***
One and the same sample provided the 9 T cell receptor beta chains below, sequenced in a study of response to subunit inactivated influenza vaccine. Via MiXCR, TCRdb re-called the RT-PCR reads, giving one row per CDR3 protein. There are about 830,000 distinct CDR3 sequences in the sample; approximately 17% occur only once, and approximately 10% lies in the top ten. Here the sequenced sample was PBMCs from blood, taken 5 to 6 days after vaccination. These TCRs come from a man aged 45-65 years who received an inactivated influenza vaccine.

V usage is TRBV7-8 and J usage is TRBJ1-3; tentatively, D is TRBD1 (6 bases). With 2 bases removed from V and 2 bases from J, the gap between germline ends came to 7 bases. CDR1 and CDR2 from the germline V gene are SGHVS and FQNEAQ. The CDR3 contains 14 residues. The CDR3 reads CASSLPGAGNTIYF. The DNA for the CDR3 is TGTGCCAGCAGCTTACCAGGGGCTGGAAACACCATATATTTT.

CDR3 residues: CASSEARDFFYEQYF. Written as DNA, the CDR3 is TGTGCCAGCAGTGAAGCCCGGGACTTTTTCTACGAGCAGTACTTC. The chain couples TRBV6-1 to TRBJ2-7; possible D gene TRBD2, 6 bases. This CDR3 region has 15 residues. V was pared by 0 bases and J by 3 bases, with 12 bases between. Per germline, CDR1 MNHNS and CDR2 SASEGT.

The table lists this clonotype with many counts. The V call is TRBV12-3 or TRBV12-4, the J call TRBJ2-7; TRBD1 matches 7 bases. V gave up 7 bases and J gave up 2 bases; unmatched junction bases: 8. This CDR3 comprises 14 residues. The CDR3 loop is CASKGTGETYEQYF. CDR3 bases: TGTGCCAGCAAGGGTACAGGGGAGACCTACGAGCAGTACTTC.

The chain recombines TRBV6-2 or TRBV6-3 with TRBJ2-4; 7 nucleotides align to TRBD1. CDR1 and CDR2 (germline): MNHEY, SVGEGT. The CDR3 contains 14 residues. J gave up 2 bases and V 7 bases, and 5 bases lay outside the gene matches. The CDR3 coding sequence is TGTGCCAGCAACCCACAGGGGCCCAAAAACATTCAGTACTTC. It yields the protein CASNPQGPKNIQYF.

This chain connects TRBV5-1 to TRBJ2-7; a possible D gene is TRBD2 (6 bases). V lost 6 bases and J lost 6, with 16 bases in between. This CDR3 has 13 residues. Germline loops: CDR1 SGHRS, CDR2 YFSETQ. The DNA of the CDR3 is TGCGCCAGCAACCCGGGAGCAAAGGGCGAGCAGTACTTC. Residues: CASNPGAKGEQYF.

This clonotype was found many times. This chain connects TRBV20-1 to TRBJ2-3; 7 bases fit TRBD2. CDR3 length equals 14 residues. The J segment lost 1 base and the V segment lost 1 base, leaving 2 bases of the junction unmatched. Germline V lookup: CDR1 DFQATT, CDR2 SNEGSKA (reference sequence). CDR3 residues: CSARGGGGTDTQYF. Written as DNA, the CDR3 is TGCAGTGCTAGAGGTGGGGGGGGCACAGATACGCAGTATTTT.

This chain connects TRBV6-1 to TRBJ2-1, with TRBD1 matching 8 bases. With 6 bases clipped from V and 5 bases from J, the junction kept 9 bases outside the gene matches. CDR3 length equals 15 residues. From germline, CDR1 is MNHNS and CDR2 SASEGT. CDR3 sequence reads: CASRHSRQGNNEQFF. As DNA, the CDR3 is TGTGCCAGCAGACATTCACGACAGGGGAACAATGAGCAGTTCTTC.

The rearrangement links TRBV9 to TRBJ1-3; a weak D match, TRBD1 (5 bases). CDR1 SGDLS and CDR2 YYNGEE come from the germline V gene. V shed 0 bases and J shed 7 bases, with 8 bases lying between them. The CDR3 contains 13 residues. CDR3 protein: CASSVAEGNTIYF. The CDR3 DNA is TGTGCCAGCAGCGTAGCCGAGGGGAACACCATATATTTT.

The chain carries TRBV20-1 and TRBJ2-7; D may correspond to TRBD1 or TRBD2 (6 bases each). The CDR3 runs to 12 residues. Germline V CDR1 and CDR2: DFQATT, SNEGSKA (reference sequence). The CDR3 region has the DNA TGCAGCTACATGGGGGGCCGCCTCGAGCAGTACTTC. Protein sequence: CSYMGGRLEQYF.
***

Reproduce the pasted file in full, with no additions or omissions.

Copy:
One and the same sample provided the 9 T cell receptor beta chains below, sequenced in a study of response to subunit inactivated influenza vaccine. Via MiXCR, TCRdb re-called the RT-PCR reads, giving one row per CDR3 protein. There are about 830,000 distinct CDR3 sequences in the sample; approximately 17% occur only once, and approximately 10% lies in the top ten. Here the sequenced sample was PBMCs from blood, taken 5 to 6 days after vaccination. These TCRs come from a man aged 45-65 years who received an inactivated influenza vaccine.

V usage is TRBV7-8 and J usage is TRBJ1-3; tentatively, D is TRBD1 (6 bases). With 2 bases removed from V and 2 bases from J, the gap between germline ends came to 7 bases. CDR1 and CDR2 from the germline V gene are SGHVS and FQNEAQ. The CDR3 contains 14 residues. The CDR3 reads CASSLPGAGNTIYF. The DNA for the CDR3 is TGTGCCAGCAGCTTACCAGGGGCTGGAAACACCATATATTTT.

CDR3 residues: CASSEARDFFYEQYF. Written as DNA, the CDR3 is TGTGCCAGCAGTGAAGCCCGGGACTTTTTCTACGAGCAGTACTTC. The chain couples TRBV6-1 to TRBJ2-7; possible D gene TRBD2, 6 bases. This CDR3 region has 15 residues. V was pared by 0 bases and J by 3 bases, with 12 bases between. Per germline, CDR1 MNHNS and CDR2 SASEGT.

The table lists this clonotype with many counts. The V call is TRBV12-3 or TRBV12-4, the J call TRBJ2-7; TRBD1 matches 7 bases. V gave up 7 bases and J gave up 2 bases; unmatched junction bases: 8. This CDR3 comprises 14 residues. The CDR3 loop is CASKGTGETYEQYF. CDR3 bases: TGTGCCAGCAAGGGTACAGGGGAGACCTACGAGCAGTACTTC.

The chain recombines TRBV6-2 or TRBV6-3 with TRBJ2-4; 7 nucleotides align to TRBD1. CDR1 and CDR2 (germline): MNHEY, SVGEGT. The CDR3 contains 14 residues. J gave up 2 bases and V 7 bases, and 5 bases lay outside the gene matches. The CDR3 coding sequence is TGTGCCAGCAACCCACAGGGGCCCAAAAACATTCAGTACTTC. It yields the protein CASNPQGPKNIQYF.

This chain connects TRBV5-1 to TRBJ2-7; a possible D gene is TRBD2 (6 bases). V lost 6 bases and J lost 6, with 16 bases in between. This CDR3 has 13 residues. Germline loops: CDR1 SGHRS, CDR2 YFSETQ. The DNA of the CDR3 is TGCGCCAGCAACCCGGGAGCAAAGGGCGAGCAGTACTTC. Residues: CASNPGAKGEQYF.

This clonotype was found many times. This chain connects TRBV20-1 to TRBJ2-3; 7 bases fit TRBD2. CDR3 length equals 14 residues. The J segment lost 1 base and the V segment lost 1 base, leaving 2 bases of the junction unmatched. Germline V lookup: CDR1 DFQATT, CDR2 SNEGSKA (reference sequence). CDR3 residues: CSARGGGGTDTQYF. Written as DNA, the CDR3 is TGCAGTGCTAGAGGTGGGGGGGGCACAGATACGCAGTATTTT.

This chain connects TRBV6-1 to TRBJ2-1, with TRBD1 matching 8 bases. With 6 bases clipped from V and 5 bases from J, the junction kept 9 bases outside the gene matches. CDR3 length equals 15 residues. From germline, CDR1 is MNHNS and CDR2 SASEGT. CDR3 sequence reads: CASRHSRQGNNEQFF. As DNA, the CDR3 is TGTGCCAGCAGACATTCACGACAGGGGAACAATGAGCAGTTCTTC.

The rearrangement links TRBV9 to TRBJ1-3; a weak D match, TRBD1 (5 bases). CDR1 SGDLS and CDR2 YYNGEE come from the germline V gene. V shed 0 bases and J shed 7 bases, with 8 bases lying between them. The CDR3 contains 13 residues. CDR3 protein: CASSVAEGNTIYF. The CDR3 DNA is TGTGCCAGCAGCGTAGCCGAGGGGAACACCATATATTTT.

The chain carries TRBV20-1 and TRBJ2-7; D may correspond to TRBD1 or TRBD2 (6 bases each). The CDR3 runs to 12 residues. Germline V CDR1 and CDR2: DFQATT, SNEGSKA (reference sequence). The CDR3 region has the DNA TGCAGCTACATGGGGGGCCGCCTCGAGCAGTACTTC. Protein sequence: CSYMGGRLEQYF.